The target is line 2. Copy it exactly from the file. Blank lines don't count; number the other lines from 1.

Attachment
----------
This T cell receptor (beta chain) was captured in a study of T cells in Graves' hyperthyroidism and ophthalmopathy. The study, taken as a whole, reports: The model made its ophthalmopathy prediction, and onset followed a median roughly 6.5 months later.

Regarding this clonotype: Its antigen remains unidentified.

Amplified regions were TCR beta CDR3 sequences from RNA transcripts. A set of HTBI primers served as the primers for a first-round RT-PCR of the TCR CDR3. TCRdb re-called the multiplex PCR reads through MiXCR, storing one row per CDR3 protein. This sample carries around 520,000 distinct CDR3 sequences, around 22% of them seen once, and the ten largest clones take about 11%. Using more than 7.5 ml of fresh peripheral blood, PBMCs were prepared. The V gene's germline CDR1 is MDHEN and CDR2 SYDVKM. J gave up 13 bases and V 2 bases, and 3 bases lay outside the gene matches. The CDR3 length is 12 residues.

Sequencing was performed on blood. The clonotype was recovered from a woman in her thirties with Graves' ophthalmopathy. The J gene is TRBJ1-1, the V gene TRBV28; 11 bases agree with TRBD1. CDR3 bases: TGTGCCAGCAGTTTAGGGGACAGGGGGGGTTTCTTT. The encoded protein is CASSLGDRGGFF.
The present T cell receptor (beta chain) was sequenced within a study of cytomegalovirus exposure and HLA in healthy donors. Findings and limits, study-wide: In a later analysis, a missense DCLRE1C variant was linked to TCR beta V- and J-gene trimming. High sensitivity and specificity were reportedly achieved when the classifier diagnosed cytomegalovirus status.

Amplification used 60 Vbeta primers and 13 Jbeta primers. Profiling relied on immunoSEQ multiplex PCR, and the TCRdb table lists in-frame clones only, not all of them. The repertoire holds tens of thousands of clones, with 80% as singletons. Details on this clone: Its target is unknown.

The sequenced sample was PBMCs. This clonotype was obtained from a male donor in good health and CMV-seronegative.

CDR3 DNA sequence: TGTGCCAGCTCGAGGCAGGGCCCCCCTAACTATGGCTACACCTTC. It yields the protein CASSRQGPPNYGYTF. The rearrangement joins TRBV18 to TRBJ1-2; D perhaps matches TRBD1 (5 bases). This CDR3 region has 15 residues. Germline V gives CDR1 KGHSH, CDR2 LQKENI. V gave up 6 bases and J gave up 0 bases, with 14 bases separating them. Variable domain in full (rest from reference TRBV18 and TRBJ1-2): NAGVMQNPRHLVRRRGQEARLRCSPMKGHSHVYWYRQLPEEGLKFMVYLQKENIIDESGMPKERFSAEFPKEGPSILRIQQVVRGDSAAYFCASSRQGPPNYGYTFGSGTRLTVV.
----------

Regarding this clonotype: Its antigen remains unidentified.